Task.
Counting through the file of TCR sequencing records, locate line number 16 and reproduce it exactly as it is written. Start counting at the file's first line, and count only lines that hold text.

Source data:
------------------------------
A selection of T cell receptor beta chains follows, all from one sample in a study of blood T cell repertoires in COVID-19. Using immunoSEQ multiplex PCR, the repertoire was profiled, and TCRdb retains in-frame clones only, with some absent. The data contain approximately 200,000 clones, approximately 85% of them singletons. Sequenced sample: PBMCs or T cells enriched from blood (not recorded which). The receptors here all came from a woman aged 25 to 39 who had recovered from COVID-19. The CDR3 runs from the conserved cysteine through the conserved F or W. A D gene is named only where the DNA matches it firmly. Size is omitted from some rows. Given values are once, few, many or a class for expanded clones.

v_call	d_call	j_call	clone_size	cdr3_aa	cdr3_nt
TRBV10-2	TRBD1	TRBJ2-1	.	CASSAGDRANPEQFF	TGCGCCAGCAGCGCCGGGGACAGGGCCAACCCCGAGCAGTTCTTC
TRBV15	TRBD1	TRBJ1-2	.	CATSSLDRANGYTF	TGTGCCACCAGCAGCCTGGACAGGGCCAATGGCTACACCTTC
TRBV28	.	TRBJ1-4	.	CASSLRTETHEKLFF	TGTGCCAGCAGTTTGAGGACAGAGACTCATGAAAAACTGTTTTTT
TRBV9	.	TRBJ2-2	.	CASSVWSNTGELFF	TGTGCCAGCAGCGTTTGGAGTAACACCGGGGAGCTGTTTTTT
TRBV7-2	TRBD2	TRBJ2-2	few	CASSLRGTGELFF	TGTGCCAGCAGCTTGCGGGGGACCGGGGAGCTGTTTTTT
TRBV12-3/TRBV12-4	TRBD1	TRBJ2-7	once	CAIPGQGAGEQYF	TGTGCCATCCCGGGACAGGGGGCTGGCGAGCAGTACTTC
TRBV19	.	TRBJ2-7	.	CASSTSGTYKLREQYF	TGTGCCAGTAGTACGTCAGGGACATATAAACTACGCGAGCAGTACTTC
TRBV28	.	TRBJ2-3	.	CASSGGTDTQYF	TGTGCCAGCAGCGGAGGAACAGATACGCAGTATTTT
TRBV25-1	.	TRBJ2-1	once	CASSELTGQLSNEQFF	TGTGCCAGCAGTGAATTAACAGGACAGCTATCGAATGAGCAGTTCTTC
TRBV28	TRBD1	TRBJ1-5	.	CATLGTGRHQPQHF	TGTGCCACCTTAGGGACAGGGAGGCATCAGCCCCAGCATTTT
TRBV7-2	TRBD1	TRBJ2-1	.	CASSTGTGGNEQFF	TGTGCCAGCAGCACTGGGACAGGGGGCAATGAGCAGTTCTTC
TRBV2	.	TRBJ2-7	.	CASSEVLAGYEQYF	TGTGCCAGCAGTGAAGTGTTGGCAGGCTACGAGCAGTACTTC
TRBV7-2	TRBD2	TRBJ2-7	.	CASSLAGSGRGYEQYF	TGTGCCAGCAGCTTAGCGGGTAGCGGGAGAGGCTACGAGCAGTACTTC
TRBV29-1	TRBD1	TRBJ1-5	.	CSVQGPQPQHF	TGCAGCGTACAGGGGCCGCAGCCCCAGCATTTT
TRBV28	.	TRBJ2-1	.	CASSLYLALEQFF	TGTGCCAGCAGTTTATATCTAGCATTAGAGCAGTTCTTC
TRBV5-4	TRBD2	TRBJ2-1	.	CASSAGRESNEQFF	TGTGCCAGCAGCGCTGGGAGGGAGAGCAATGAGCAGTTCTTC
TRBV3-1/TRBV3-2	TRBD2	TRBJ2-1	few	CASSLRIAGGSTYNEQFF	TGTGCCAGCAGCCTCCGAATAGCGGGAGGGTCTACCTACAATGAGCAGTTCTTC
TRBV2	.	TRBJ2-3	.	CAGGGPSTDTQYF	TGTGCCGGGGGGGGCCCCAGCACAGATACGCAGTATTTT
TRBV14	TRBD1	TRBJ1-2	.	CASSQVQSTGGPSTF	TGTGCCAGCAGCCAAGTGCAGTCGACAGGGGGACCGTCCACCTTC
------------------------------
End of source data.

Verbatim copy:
TRBV29-1	TRBD1	TRBJ1-5	.	CSVQGPQPQHF	TGCAGCGTACAGGGGCCGCAGCCCCAGCATTTT